“The number of policemen across police stations also perform all sorts of law and order and bandobast duties. As a result, there is hardly any concerted focus on investigation work. This leads to tremendous pressure on investigating officers to ‘perform and deliver’. Under pressure the officers resort to short-cuts, including the use of violence,” says Mr Sharma.
“Moreover, the back-up and ancillary facilities for investigation support are poor. Forensic labs and facilities are not up to the mark—by way of manpower deployed, the specialists therein, the equipment, etc. This results in cases failing due to lack of scientific evidence. Also, because the facilities are few and far away, the police investigators are hesitant to approach them,” he adds.
He also goes onto add that police departments in most states do not have enough funds for supporting forensic investigations. All these facilities cost money, and these aren’t usually budgeted for. Thus, it is left to the resourcefulness of the local station house officer or investigating officer to manage this aspect. Resultantly, he either dithers or adopts other means.
“The police are under tremendous pressure to perform and deliver results. Rather than the judicial process ending in a conviction or acquittal, arrest by police becomes the end of an investigation. Here police succumb to pressure and resort to violence. The arrest of suspects is the major demand of the public and media and not their ultimate prosecution and conviction or acquittal.
Since arrest by police is seen as the ultimate performance indicator by public and media, custodial violence is a necessary corollary,” says Mr Sharma.
There are other reasons he cites including the non-separation of investigation and law and order wings, inadequate training facilities and an “adversarial system”, where the pressure to prove guilt rather than finding out the truth takes precedence. In fact, a key facet of police reforms that many have called for is the separation of investigation wing and law and order wing.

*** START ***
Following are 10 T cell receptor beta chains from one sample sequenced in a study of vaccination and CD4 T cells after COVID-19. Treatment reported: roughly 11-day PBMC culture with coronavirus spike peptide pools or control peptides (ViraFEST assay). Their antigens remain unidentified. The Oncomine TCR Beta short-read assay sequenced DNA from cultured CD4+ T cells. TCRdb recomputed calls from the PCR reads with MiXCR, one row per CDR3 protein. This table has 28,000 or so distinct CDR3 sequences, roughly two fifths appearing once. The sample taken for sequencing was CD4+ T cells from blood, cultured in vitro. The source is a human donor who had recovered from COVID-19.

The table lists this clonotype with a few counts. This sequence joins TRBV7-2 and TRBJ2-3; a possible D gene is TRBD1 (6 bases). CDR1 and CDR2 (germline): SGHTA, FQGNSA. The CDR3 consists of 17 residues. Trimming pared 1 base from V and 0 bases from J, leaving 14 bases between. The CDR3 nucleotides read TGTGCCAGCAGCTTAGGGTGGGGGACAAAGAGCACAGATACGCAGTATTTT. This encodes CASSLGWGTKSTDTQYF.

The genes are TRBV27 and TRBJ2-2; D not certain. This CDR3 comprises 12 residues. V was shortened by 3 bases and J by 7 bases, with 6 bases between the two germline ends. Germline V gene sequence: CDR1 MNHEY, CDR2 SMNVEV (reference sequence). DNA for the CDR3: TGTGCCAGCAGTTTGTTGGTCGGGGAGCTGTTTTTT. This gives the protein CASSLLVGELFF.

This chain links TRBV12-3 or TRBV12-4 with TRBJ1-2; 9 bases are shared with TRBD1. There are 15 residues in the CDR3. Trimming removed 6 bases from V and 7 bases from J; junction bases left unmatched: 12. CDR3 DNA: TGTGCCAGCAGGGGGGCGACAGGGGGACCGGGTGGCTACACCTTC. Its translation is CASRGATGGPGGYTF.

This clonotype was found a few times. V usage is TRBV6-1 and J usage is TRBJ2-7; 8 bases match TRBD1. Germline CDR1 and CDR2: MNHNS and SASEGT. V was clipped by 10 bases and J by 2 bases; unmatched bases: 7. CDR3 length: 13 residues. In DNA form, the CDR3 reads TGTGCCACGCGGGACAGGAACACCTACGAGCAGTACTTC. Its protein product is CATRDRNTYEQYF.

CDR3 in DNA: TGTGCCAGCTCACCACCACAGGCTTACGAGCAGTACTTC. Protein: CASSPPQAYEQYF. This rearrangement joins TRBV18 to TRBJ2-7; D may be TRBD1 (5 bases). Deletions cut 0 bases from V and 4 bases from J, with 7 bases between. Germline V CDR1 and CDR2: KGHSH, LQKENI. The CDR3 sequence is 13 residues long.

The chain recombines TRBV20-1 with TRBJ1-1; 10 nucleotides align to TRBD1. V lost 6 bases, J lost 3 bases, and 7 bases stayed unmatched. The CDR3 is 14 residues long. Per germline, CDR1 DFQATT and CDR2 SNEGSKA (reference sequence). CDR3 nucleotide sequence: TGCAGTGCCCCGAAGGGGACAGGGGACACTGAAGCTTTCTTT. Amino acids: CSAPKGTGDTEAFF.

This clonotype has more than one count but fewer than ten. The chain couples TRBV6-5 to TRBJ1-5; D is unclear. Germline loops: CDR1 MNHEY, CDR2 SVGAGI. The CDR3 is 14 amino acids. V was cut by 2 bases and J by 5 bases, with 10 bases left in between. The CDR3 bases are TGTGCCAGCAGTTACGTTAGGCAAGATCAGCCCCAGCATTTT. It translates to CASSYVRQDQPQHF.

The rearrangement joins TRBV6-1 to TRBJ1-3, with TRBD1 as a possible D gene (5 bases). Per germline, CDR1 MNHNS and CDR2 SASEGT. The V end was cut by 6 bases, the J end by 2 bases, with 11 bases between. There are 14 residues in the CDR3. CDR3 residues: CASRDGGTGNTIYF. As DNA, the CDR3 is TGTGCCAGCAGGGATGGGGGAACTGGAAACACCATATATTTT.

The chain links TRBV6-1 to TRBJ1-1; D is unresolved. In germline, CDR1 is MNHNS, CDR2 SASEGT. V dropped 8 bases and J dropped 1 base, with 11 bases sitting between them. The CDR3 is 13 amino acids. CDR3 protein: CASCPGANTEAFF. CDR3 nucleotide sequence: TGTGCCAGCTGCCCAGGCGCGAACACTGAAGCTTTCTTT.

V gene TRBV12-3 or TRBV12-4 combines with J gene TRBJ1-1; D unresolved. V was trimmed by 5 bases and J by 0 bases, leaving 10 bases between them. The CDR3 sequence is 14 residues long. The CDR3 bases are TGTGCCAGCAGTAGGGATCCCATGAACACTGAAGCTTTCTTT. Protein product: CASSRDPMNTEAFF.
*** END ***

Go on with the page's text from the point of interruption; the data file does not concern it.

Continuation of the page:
“The investigation of crime is a highly specialised task requiring a lot of patience, expertise, training and clarity about the legal position of the specific offences and subject matter of investigation. It is basically an art of unearthing hidden facts with the purpose of linking up of different pieces of evidence for successful prosecution. The Committee is of the view that investigation requires specialisation and professionalism of a type not yet fully achieved by the police agencies,” says this Law Commission of India report on police reforms.
The report goes onto state that an investigating officer spends on an average only 30% of his time on investigational work, while the rest of his/her time is taken up by other duties. This feed into the idea Mr Sharma spoke of earlier when he referred to the short-cuts officers follow including the use of violence to offset the pressure they are under.
Yes, it is true that erring police personnel need to be held accountable, irrespective of the circumstances they work under.
Having said that, it is also imperative to understand the pressures they operate under as a result of the inability of our political class to institute necessary police reforms that would help them do their job better.
(You can read more about police reforms in India here.)
(Edited by Gayatri Mishra)